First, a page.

Around 3.2 million Americans have chronic Hepatitis C, making it the most common long-term bloodborne illness in the US. But could a vaccine for the disease be in sight? Researchers reveal how a vaccine has shown promise against hepatitis C infection a phase 1 clinical trial.
Hepatitis C is a liver disease caused by the hepatitis C virus (HCV). It is transmitted through contact with the blood of an infected individual, most commonly by sharing needles, syringes or other drug-injecting equipment, or through needle injuries in health care settings.
Being born to a mother with HCV can also cause infection. In rare cases, the virus can be spread through sexual contact.
Around 75-85% of people with HCV will develop chronic hepatitis C infection. Of these, around 60-70% will develop chronic liver disease, and 5-20% will develop liver cirrhosis over a period of 20-30 years. Around 1-5% of people with chronic hepatitis C die from liver cirrhosis or liver cancer.
Although the majority of people with HCV go on to develop chronic infection, the research team – including Prof. Ellie Barnes of the Nuffield Department of Medicine at Oxford University in the UK – notes that 1 in 4 people clear the virus from their body naturally on first infection. This indicates that the body is able to produce an immune response to ward off the virus.
In their study, published in the journal Science Translational Medicine, the researchers reveal how they developed a two-tier vaccine approach that triggers and enhances an immune response to HCV, protecting against infection.
Prof. Barnes and colleagues tested the safety and effectiveness of the vaccine in 15 healthy volunteers.
Firstly, the volunteers were given a vaccine that “primes” an initial immune response to HCV. A second vaccine was administered 8 weeks later, which “boosts” this immune response and protects against infection.
The researchers explain that the vaccines were developed to trigger a strong response from T cells, which they say are the immune cells that ward off infection in people who are able to clear HCV from their body naturally.
Results of the study revealed that the two vaccines activated a strong immune response in the volunteers, which the team says continued over the 6-month study period. What is more, the researchers say the immune responses of volunteers were comparable to those found in individuals who clear HCV naturally.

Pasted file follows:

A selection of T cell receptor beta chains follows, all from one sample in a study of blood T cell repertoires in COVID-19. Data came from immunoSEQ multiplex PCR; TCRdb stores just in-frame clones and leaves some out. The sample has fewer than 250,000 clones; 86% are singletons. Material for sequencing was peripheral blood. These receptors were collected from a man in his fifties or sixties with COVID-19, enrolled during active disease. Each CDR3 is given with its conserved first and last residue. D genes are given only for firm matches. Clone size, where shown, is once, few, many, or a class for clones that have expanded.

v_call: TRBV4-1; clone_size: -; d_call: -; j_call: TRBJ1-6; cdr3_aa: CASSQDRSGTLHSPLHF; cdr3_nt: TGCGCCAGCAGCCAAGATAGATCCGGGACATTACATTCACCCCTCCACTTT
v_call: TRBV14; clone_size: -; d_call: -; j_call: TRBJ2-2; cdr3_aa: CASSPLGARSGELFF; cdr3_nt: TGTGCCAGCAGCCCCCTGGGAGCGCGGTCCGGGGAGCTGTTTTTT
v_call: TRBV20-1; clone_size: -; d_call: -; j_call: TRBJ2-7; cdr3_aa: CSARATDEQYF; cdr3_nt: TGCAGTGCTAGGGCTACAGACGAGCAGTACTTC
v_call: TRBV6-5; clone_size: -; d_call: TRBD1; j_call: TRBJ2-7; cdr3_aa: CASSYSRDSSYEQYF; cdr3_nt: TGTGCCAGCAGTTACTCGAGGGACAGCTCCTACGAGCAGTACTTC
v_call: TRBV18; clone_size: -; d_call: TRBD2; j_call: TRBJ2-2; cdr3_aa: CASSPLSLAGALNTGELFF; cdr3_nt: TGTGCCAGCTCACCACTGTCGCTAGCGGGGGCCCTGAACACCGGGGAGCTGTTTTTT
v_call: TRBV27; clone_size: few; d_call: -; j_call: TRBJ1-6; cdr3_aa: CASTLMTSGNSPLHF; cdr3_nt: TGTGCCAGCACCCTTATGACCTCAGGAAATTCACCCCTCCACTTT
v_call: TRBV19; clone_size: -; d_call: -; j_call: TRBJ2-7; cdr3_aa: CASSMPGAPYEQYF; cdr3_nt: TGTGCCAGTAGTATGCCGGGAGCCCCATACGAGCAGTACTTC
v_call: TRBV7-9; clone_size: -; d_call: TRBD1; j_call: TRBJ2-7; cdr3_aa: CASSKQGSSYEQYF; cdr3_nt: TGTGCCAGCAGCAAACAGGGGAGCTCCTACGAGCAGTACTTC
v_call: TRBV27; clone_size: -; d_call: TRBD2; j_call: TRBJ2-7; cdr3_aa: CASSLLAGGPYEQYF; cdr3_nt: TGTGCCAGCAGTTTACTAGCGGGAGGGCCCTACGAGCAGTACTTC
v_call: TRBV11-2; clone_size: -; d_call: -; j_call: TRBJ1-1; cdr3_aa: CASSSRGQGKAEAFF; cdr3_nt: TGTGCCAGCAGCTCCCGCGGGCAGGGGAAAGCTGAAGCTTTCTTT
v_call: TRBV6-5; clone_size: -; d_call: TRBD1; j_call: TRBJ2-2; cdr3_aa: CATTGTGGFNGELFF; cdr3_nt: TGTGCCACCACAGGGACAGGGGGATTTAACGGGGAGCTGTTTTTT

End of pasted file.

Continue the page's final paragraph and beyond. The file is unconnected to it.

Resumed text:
Commenting on these findings, Prof. Barnes says:
“The T cell response is really high, and what’s promising is that this is a broad response. A range of different T cells are produced targeting different parts of the hepatitis C virus.
This is the first highly immunogenic T cell vaccine developed against hepatitis C. We found it to be safe and well tolerated in this group of 15 healthy volunteers.”
The team says another trial of the vaccine is already taking place in the US, in which researchers are testing its efficacy among intravenous drug users. “We won’t really know if it works – if it is able to prevent hepatitis C infection – until we have the results of the efficacy studies in the US,” notes Prof. Barnes.
In August, Medical News Today reported on a study suggesting that current screening and treatments for hepatitis C could make it a “rare” disease by 2036, affecting just 1 in 1,500 people in the US.
But the researchers of that study claim that if one-time screening was offered to all Americans – allowing people to receive earlier treatment – hepatitis C could become a rare disease 10 years earlier.
“Although recent screening recommendations are helpful in decreasing the chronic HCV infection rates, more aggressive screening recommendations and ongoing therapeutic advances are essential to reducing the burden, preventing liver-related deaths and eventually eradicating HCV,” says senior author Jagpreet Chhatwal, PhD, assistant professor of health services research at the University of Texas MD Anderson Cancer Center.